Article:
# On average how many genes / alleles do people share?

I am curious about how much more a child can be alike to one parent than the other. If a child were to inherit all the alleles that are shared between both parents from one parent, but inherit all alleles from the other parent which the first parent doesn't possess, wouldn't this make the child genetically more uniquely similar to the second parent?

This question would be aided by understanding of how many alleles on average a person already shares with another person. Taking into account regional areas probably yield more similar people, I would imagine the average couple would share more than two randomly chosen people on the planet.

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I will attempt to answer the question. Allele is defined, in simple terms, variation of a given gene, e.g. through deletions, SNPs etc. Humans are diploid organisms, meaning we have two sets of chromosomes, one from mother and one from father. Now since we have two sister chromosome, we can only have (share) two alleles of a given gene (one from mother and one from father) unless there are multiple copies of a gene or chromosome, which is mostly observed in disease conditions but that's not what we are talking about. Now since every humans have SNPs at roughly 1 every 1000 base pair, there are genetic variations between sequences of genes between humans, although there are some hot spots, which are more varied and some genes are very highly conserved due to their critical function such as cytochrome C. This just means that parents of the child you are describing (if not related to each other) are not likely to share the exact same, sequence wise, genetic code for a given gene selected at random.

The inheritance of a given allele of a gene on a chromosome happens through independent assortment (a process which happens maternally and paternally), meaning a child (offspring/zygote) would get one copy of a gene/allele (from the possible two that each parent themselves have) from maternal and one copy from paternal side at random. This is one source of genetic variation in a zygote. The other source of genetic variation is gene cross-over (through homologous recombination) meaning bits of the maternal or paternal chromosomes swap at gamete stage before the gametes are fused together to form a zygote, which makes the offspring unique and no offspring alike (except MZ twins but thats another discussion). This overall means that you can inherit a maximum of two alleles of a given gene (assuming again the parents of the child are not closely related) and even then the sequence of the offspring genes are not likely to be exactly the same as their parents, which makes every human unique. But saying that, you have a much higher gene sequence match to your parents than any other non-related human selected at random.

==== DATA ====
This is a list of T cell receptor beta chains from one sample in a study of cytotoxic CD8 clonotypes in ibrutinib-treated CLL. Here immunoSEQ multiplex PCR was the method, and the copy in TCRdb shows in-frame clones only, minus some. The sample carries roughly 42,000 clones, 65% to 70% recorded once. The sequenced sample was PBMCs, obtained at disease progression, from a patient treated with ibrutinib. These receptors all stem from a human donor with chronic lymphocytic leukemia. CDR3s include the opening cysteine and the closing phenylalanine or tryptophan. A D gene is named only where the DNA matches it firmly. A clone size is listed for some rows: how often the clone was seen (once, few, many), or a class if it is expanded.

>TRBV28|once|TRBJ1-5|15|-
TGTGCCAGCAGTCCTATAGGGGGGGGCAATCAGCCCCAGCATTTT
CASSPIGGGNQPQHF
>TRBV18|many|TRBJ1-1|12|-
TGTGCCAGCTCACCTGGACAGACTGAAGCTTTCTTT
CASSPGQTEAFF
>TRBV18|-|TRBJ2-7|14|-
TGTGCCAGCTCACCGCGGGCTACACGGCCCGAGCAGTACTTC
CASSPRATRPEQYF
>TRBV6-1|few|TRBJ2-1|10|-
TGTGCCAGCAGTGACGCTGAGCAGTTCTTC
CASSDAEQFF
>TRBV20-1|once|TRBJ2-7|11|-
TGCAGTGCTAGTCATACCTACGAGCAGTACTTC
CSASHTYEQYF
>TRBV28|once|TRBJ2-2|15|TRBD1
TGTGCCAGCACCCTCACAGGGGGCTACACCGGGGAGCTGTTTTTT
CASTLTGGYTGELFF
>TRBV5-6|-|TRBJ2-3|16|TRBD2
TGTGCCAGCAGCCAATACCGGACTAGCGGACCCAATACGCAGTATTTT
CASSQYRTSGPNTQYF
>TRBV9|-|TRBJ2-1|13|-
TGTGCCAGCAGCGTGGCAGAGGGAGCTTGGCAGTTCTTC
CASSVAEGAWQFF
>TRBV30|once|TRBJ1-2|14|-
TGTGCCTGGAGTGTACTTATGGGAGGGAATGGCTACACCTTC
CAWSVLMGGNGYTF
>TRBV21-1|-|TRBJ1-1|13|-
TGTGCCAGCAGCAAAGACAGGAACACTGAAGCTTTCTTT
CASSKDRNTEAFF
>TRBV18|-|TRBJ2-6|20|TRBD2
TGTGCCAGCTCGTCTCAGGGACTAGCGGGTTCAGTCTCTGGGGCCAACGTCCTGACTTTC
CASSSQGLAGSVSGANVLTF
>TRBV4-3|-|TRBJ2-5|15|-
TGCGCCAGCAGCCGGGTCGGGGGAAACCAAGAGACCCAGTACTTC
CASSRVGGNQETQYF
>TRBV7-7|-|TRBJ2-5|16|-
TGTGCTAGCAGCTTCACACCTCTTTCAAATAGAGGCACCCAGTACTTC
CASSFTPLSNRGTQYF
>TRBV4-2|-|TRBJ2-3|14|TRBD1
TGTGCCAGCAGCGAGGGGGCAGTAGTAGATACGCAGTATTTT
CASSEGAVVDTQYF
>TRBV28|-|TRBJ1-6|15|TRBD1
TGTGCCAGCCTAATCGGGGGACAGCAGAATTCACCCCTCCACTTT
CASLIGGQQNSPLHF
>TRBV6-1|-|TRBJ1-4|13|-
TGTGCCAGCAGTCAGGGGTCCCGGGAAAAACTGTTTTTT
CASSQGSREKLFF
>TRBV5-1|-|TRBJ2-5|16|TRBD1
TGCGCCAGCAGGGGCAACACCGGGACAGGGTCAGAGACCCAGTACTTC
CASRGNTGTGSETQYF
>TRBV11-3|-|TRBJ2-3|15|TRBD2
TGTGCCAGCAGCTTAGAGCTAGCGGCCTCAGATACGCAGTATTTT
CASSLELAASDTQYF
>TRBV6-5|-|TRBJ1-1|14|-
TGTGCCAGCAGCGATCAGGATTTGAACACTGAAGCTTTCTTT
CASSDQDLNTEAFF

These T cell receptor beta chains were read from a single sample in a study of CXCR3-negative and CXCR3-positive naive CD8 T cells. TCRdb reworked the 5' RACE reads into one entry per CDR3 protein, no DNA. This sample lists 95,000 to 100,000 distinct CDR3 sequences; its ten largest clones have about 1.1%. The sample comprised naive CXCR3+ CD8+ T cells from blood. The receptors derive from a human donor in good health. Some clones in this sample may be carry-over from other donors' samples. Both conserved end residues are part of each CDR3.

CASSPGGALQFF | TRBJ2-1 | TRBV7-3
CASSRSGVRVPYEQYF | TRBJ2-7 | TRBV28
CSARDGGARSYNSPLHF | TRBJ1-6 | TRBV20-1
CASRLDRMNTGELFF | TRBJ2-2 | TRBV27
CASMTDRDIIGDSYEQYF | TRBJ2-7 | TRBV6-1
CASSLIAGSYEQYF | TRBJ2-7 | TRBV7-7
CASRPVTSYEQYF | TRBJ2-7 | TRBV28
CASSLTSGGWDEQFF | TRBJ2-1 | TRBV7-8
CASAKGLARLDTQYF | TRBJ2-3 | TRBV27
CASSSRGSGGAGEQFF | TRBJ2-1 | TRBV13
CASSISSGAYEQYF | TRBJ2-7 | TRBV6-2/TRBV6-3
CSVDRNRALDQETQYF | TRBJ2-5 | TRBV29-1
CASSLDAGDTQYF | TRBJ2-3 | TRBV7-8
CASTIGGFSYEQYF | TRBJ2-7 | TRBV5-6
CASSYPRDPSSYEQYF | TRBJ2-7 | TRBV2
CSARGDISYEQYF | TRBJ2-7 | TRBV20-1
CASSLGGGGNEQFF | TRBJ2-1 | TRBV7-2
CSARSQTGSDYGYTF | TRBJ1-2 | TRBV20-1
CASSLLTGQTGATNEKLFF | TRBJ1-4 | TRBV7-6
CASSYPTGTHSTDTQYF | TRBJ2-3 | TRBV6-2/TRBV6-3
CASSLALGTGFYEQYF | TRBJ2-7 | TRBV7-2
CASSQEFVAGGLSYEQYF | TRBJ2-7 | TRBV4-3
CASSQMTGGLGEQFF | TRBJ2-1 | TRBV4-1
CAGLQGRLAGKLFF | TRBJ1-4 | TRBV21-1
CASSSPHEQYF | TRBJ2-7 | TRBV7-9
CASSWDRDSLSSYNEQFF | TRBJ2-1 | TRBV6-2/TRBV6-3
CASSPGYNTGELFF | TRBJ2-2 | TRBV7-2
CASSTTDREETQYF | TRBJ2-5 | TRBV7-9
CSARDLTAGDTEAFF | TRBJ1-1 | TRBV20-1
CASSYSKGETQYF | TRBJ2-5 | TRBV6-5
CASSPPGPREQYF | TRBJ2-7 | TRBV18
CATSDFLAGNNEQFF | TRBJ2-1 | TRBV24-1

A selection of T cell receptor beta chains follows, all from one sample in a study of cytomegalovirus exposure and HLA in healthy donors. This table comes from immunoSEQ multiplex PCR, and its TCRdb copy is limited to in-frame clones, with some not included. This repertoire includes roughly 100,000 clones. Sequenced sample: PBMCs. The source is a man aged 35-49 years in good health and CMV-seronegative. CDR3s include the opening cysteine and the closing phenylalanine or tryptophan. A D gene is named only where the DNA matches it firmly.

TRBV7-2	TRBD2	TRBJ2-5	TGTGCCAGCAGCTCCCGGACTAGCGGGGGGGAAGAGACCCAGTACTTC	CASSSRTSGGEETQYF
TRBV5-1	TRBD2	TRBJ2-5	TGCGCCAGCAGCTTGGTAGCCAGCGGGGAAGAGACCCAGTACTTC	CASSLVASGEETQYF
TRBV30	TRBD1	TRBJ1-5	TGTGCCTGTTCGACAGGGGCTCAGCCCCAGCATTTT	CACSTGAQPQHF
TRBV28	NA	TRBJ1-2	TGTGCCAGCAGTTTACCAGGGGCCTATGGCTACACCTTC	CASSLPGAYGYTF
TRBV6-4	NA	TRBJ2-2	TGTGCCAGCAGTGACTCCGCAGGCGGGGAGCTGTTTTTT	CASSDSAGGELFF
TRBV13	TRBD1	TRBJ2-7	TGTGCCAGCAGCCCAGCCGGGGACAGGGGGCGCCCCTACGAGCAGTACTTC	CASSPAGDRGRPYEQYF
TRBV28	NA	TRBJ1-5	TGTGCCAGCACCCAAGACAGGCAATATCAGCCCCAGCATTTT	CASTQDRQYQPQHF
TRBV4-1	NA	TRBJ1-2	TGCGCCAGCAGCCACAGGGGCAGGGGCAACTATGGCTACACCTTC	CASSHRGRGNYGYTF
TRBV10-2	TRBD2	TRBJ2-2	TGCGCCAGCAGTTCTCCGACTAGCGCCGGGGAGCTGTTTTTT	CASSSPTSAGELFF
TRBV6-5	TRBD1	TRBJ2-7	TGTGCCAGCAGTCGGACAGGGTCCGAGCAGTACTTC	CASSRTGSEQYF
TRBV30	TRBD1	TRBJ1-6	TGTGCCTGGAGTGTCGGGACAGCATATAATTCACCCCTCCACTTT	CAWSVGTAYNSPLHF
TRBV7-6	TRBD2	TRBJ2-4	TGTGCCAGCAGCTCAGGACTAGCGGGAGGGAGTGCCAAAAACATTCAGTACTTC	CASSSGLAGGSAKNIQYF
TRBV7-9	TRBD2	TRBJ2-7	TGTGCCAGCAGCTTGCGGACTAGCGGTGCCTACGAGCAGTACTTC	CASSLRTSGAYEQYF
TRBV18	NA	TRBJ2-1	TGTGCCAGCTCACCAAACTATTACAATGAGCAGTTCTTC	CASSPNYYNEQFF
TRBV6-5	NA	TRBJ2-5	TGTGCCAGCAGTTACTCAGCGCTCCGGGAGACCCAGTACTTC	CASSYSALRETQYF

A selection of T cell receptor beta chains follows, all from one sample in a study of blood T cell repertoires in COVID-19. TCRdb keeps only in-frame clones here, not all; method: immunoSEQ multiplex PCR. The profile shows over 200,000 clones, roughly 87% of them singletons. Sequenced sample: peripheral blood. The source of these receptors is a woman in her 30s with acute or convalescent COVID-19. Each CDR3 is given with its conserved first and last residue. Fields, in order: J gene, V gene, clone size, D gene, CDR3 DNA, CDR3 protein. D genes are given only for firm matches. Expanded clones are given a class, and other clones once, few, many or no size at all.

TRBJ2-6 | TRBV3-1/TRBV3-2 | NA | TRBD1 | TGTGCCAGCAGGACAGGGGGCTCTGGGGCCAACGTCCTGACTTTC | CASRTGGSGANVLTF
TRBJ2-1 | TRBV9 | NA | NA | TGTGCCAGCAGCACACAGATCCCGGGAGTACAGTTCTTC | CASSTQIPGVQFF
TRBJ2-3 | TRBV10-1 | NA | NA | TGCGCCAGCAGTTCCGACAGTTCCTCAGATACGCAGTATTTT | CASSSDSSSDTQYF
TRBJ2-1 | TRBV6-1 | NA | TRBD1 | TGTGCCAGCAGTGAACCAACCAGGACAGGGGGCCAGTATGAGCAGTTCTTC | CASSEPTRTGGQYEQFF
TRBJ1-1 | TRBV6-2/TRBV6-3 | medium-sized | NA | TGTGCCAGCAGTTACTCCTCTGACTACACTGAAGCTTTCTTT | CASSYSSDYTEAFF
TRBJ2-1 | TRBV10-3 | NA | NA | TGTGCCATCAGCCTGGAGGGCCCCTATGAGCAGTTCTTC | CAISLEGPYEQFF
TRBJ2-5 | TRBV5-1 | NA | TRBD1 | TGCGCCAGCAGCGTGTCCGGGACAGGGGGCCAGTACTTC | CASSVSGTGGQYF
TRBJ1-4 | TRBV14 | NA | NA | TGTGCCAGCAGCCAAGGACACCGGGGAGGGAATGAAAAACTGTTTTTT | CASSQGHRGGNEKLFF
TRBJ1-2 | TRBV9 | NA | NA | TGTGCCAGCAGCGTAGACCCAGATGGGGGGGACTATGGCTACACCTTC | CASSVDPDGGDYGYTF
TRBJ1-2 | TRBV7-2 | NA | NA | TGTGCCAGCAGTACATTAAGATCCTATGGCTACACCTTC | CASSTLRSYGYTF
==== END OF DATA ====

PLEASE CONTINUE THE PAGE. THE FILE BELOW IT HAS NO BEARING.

One thing worth noting here is that mitochondrial genes, are inherited exclusively from you mother (through the egg) and males inherit the Y chromosomes paternally so there are circumstances I guess you could say you inherit certain gene/alleles paternally or maternally.

What I speculate you might be thinking about is how many homologues (similar versions) of a given genes humans have and I think the average in the human genome is 3 but do check this! Flies (Drosophila) tends to have one, which is why its such a great model organism to study genetics and genetic interactions with as you do not tend to get redundancies.

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This certainly adds to my knowledge, but isn't a wholly satisfying answer. I found this helpful and interesting: "during miosis you get gene cross-over meaning bits of the maternal or paternal chromosomes swap, which makes the offspring unique and not just half versions of its parent" – ktamlyn May 12 '14 at 13:14
There appear to be a couple spelling errors, and a few run on sentences that I find hard to follow. Maybe you or someone with knowledge can properly edit this answer? – ktamlyn May 12 '14 at 13:15
made an edit to my original answer. Hope this is more helpful and any further edits are welcomed! – Bez May 17 '14 at 0:12